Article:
But it is clearly a process. Sunday, Ovechkin began the game with two grinding linemates in Jay Beagle and Joey Crabb. By early in the second, he rejoined standby center Nicklas Backstrom and wing Troy Brouwer. Regardless of who he plays with, he still makes Verizon Center tense up like no one else can — left wing, right wing, power play, even strength, whatever.
So when he received the puck on the left wing early in the second, the gasp came from so many of the fans who filled the building. Remember: He’s the reason they wear red. He’s the reason Sunday’s game was the 156th straight sellout here. So there was angst with each rush. Maybe this could be the time. Maybe this would be a goal. Maybe this will get him going.
On that drive, Ovechkin fumbled the puck away in traffic through the middle. But he was in the process of establishing himself as . . . well, himself.
“When he moves his feet, he’s the best player in the world,” forward Jason Chimera said. “That’s what he can do. . . . When he does that, people follow.”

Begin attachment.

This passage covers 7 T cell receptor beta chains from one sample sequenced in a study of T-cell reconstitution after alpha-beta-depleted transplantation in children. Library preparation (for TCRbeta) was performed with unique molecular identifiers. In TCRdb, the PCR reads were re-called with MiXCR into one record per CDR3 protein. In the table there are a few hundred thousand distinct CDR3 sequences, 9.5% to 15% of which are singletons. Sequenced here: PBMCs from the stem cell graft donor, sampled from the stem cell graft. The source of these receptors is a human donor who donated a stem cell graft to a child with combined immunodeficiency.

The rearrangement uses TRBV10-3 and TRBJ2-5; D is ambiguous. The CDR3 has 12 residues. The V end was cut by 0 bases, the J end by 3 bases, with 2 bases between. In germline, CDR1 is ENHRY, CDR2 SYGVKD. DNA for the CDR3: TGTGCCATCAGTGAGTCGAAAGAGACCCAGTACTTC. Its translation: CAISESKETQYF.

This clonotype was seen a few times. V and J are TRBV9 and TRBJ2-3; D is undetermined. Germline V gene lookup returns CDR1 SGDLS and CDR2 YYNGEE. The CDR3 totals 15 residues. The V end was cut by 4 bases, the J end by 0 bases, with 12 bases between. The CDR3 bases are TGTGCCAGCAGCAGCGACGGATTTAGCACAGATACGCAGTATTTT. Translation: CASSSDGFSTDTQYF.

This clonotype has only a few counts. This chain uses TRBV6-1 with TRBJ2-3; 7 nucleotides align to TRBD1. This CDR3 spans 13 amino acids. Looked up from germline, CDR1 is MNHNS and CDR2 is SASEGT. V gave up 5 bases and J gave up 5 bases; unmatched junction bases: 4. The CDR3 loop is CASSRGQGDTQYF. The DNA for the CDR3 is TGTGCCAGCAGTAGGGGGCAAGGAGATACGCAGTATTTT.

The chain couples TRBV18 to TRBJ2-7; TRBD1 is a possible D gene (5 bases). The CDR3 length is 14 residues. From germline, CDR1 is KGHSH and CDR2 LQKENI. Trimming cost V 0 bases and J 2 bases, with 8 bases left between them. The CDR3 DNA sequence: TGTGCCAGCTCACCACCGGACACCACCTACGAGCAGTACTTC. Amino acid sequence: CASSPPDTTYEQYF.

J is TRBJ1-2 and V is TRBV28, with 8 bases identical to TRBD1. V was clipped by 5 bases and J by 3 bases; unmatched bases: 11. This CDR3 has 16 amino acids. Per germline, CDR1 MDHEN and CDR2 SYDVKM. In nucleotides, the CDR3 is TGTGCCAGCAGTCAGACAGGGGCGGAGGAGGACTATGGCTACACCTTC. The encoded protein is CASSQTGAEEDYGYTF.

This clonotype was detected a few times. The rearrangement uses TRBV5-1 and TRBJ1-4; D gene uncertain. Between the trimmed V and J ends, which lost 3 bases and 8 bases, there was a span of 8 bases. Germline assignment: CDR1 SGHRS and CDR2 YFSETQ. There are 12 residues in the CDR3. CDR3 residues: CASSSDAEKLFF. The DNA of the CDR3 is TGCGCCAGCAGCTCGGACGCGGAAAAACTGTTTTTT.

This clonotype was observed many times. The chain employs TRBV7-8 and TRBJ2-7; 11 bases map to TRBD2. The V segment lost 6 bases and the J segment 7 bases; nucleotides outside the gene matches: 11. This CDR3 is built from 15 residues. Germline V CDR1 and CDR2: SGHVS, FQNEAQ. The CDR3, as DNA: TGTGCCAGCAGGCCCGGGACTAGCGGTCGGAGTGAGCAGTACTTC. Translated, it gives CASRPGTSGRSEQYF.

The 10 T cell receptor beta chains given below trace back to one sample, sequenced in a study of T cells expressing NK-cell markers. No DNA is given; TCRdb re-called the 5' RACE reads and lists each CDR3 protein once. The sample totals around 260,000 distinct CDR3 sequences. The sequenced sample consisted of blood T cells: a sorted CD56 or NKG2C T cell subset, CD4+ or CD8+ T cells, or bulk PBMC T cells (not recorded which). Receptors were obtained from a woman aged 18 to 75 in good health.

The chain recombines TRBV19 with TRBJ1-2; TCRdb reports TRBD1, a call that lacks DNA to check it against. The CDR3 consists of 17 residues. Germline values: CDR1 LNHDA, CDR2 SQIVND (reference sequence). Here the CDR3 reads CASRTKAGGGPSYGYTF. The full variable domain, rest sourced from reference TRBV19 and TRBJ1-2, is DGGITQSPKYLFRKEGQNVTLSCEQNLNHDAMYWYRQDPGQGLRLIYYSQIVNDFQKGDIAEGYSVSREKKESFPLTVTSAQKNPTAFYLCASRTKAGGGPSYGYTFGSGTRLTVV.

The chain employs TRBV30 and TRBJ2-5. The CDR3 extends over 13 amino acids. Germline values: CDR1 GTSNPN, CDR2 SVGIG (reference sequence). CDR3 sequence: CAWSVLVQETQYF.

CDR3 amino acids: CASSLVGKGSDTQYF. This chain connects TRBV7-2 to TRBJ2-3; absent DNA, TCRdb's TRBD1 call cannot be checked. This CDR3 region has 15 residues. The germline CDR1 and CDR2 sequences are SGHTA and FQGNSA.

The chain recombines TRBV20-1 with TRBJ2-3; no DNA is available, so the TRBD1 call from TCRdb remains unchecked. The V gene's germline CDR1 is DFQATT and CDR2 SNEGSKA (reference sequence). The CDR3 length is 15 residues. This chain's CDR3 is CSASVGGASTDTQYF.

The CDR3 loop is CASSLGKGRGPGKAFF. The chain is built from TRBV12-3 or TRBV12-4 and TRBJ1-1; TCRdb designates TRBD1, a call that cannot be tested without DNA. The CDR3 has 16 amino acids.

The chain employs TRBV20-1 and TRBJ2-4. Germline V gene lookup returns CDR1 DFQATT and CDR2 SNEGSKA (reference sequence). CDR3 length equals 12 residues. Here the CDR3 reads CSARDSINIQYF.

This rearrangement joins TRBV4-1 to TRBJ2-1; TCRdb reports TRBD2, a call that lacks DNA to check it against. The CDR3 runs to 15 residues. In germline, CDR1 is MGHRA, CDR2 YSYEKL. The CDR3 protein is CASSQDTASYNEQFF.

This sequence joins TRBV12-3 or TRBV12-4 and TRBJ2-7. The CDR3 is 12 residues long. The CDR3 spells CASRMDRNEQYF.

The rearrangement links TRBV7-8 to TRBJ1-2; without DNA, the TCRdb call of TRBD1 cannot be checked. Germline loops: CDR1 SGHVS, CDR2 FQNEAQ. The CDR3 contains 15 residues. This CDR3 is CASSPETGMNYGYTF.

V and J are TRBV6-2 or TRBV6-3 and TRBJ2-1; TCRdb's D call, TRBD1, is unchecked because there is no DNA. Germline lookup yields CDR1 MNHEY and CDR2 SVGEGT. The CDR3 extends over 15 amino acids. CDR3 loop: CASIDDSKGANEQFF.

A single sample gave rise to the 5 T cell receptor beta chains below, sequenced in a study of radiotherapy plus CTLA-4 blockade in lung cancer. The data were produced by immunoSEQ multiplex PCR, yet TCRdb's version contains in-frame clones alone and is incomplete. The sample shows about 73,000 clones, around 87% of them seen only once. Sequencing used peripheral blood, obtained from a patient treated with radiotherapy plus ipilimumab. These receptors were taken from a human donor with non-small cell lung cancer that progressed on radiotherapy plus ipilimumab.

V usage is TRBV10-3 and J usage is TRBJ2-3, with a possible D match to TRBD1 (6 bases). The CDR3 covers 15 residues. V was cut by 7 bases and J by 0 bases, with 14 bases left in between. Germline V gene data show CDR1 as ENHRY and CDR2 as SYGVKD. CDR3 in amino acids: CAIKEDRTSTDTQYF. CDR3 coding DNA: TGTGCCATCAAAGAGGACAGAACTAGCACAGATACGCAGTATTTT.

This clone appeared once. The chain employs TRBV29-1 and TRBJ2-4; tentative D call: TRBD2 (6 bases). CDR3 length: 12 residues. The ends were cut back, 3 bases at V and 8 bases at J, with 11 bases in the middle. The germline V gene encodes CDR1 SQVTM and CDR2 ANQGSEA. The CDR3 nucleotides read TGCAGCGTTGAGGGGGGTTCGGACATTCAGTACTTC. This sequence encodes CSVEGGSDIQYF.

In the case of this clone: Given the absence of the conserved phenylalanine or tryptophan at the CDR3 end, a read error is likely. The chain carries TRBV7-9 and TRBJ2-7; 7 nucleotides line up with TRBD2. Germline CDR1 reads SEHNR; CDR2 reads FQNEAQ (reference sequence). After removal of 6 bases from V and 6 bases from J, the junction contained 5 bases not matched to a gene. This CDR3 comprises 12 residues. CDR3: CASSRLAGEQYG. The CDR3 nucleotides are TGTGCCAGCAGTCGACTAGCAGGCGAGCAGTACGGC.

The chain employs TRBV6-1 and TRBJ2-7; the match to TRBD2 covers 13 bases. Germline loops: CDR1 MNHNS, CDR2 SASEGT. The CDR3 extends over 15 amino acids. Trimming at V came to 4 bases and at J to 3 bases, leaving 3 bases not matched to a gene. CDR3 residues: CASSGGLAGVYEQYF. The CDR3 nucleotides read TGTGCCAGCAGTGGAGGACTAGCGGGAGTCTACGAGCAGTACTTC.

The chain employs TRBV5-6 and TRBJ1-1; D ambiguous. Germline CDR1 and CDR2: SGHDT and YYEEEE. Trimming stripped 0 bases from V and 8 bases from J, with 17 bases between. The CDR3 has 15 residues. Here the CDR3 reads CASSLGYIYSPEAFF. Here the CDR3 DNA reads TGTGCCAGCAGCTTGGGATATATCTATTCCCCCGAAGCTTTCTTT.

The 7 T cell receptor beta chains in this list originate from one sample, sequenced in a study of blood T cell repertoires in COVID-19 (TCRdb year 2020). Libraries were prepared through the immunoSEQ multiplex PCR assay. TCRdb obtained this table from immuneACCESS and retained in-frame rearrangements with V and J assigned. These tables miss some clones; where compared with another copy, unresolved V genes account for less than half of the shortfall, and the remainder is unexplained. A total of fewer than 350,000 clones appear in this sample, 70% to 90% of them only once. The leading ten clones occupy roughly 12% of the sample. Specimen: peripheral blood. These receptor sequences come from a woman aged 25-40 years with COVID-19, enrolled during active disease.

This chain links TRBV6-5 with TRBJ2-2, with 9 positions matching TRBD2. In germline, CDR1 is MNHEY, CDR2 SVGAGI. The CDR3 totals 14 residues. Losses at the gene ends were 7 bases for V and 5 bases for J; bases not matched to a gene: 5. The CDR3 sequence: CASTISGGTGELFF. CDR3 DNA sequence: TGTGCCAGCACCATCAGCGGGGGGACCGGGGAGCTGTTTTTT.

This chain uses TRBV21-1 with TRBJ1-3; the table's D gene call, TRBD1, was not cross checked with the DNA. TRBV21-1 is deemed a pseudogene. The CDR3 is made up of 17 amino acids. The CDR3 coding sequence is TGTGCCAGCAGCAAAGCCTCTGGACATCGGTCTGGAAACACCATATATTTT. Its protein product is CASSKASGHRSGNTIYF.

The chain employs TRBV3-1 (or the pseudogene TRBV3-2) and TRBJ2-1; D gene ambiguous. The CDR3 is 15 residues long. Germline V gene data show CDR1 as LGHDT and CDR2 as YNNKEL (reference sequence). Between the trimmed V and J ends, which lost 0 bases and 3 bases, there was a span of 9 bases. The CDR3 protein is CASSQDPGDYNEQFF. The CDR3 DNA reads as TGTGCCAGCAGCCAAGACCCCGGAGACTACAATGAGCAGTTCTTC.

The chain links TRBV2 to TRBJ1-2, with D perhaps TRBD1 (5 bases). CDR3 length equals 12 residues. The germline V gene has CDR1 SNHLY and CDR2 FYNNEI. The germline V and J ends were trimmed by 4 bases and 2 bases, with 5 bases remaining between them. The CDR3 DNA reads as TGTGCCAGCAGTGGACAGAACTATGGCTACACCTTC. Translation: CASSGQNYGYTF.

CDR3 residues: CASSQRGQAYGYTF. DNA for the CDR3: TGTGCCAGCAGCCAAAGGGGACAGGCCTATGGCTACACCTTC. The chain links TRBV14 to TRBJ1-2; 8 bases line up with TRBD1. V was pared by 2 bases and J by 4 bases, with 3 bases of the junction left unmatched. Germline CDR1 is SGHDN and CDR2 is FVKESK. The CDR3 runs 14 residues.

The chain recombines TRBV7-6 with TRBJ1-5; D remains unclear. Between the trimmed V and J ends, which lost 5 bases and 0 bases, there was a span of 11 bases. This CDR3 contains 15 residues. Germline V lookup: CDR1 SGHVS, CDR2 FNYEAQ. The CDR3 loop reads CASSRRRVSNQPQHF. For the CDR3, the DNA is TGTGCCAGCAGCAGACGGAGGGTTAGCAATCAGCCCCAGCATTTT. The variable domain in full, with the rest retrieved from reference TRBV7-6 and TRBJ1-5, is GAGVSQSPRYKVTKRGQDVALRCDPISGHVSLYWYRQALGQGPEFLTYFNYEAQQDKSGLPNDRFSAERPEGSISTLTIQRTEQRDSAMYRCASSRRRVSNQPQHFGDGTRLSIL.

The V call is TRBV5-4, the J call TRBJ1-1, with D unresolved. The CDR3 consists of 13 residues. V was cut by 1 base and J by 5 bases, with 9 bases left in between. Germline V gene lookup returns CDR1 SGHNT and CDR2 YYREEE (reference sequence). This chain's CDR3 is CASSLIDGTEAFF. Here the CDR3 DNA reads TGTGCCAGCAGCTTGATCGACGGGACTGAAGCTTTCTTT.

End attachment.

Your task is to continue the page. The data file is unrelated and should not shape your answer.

Parsing Chimera’s words might indicate there are times he doesn’t move his feet, so he’s not the best player in the world. Ovechkin needs, Chimera was saying, to provide the reason to follow.
“He’s one of our marquee guys,” Oates said. “He has to play well. Every team’s sta . . .” And with the word “stars” halfway out his mouth, Oates stopped himself. “Good players have to play well. They do. And no exception here.”
There once was no question that Ovechkin was a star, not just in Washington, but across the NHL. He embraced the role, and the Caps embraced him as theirs. The Capitals now have more rapid-fire games, four before the Super Bowl kicks off. Will they help continue the exhale, for Ovechkin and the entire team?
“It’s done now,” Ribeiro said. “You’ll see him skate better, play better, and from there, he’s probably going to score more open nets than the one he missed today.”
He smiled, because for one day early in this season with the Caps, that was the appropriate response.